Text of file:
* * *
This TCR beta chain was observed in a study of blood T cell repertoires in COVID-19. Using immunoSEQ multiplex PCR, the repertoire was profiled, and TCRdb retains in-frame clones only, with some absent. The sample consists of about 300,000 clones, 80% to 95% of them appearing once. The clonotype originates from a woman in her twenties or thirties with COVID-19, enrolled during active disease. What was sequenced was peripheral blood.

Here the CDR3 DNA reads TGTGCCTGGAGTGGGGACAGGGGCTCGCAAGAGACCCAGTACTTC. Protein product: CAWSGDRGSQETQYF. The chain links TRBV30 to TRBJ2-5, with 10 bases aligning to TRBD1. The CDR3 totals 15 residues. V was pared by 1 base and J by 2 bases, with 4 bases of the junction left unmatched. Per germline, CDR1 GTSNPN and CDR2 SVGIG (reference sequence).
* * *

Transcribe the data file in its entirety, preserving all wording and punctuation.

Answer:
This TCR beta chain was observed in a study of blood T cell repertoires in COVID-19. Using immunoSEQ multiplex PCR, the repertoire was profiled, and TCRdb retains in-frame clones only, with some absent. The sample consists of about 300,000 clones, 80% to 95% of them appearing once. The clonotype originates from a woman in her twenties or thirties with COVID-19, enrolled during active disease. What was sequenced was peripheral blood.

Here the CDR3 DNA reads TGTGCCTGGAGTGGGGACAGGGGCTCGCAAGAGACCCAGTACTTC. Protein product: CAWSGDRGSQETQYF. The chain links TRBV30 to TRBJ2-5, with 10 bases aligning to TRBD1. The CDR3 totals 15 residues. V was pared by 1 base and J by 2 bases, with 4 bases of the junction left unmatched. Per germline, CDR1 GTSNPN and CDR2 SVGIG (reference sequence).